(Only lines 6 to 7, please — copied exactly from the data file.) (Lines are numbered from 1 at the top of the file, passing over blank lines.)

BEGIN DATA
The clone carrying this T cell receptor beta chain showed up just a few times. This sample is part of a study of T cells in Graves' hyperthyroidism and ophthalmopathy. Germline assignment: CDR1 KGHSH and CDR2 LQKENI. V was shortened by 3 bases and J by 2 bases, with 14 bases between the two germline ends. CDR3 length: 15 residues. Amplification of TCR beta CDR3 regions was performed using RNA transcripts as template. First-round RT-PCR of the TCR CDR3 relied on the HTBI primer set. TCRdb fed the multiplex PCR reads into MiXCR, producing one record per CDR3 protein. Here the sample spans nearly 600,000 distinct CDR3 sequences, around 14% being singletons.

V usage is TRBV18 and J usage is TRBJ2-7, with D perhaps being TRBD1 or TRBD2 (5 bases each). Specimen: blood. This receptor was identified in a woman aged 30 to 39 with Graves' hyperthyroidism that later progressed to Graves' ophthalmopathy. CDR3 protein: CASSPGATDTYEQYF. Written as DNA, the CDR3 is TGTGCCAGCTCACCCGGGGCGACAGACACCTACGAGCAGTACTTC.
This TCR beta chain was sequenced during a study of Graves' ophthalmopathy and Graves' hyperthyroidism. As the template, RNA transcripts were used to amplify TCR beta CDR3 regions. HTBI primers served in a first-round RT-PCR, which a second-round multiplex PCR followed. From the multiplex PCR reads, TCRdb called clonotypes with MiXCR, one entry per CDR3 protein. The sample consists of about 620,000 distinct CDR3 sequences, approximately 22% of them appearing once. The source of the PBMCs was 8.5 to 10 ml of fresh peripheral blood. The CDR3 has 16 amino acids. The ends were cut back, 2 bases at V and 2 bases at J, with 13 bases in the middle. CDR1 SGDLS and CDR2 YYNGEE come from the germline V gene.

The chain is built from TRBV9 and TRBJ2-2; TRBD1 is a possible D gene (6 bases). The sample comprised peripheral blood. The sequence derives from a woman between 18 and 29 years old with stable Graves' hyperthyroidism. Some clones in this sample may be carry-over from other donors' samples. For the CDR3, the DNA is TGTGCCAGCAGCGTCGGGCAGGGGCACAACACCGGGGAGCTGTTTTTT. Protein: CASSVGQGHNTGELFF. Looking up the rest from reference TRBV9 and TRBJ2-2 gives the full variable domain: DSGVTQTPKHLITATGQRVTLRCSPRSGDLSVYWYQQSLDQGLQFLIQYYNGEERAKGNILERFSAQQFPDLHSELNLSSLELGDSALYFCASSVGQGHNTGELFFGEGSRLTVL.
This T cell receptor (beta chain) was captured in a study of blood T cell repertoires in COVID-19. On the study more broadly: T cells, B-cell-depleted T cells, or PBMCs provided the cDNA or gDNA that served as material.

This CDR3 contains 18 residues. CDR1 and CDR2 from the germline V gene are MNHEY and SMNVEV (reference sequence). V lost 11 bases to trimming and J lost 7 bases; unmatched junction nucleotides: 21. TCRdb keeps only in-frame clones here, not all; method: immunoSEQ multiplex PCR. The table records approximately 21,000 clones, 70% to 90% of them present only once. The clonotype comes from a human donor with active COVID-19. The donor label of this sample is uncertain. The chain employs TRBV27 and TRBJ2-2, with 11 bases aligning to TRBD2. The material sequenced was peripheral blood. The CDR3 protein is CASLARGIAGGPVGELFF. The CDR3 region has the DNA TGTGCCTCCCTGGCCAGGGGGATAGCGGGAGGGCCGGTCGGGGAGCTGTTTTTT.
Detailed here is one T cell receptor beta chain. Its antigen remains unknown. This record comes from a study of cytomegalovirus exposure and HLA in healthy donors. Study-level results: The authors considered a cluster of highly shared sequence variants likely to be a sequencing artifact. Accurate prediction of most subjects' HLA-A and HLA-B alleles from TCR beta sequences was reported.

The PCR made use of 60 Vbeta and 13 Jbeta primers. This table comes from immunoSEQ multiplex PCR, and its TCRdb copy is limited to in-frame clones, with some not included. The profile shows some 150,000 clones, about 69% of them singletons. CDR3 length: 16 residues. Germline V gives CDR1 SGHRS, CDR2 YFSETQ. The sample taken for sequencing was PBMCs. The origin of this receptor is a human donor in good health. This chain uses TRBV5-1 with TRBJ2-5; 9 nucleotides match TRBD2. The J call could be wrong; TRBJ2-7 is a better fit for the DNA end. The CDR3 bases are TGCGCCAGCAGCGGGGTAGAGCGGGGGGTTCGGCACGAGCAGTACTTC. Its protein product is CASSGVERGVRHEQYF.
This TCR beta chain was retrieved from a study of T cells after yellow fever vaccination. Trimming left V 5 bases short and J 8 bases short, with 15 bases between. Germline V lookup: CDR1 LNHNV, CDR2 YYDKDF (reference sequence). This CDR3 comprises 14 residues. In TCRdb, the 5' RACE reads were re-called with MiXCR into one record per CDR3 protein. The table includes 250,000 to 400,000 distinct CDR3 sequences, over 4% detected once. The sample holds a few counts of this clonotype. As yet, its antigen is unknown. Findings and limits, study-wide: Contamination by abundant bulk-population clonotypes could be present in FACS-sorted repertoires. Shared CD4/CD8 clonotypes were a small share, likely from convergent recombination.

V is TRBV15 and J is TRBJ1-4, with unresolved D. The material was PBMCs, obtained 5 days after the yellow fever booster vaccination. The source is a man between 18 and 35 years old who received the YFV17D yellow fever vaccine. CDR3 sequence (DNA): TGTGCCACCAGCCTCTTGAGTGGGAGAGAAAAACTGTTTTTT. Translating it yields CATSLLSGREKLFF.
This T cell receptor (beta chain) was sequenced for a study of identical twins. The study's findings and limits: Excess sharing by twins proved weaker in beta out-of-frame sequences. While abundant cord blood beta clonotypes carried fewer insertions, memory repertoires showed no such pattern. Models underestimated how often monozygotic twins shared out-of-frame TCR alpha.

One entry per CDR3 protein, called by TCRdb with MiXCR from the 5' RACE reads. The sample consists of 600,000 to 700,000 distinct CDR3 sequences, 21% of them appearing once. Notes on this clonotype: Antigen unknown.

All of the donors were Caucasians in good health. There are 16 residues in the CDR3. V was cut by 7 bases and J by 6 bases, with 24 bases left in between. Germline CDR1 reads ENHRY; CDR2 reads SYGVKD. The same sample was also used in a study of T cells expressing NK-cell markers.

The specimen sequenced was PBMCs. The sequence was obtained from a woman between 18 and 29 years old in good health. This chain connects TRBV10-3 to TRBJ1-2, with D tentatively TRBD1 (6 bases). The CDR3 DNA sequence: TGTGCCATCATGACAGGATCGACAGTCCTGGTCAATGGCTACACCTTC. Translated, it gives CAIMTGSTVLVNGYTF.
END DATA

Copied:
This CDR3 contains 18 residues. CDR1 and CDR2 from the germline V gene are MNHEY and SMNVEV (reference sequence). V lost 11 bases to trimming and J lost 7 bases; unmatched junction nucleotides: 21. TCRdb keeps only in-frame clones here, not all; method: immunoSEQ multiplex PCR. The table records approximately 21,000 clones, 70% to 90% of them present only once. The clonotype comes from a human donor with active COVID-19. The donor label of this sample is uncertain. The chain employs TRBV27 and TRBJ2-2, with 11 bases aligning to TRBD2. The material sequenced was peripheral blood. The CDR3 protein is CASLARGIAGGPVGELFF. The CDR3 region has the DNA TGTGCCTCCCTGGCCAGGGGGATAGCGGGAGGGCCGGTCGGGGAGCTGTTTTTT.
Detailed here is one T cell receptor beta chain. Its antigen remains unknown. This record comes from a study of cytomegalovirus exposure and HLA in healthy donors. Study-level results: The authors considered a cluster of highly shared sequence variants likely to be a sequencing artifact. Accurate prediction of most subjects' HLA-A and HLA-B alleles from TCR beta sequences was reported.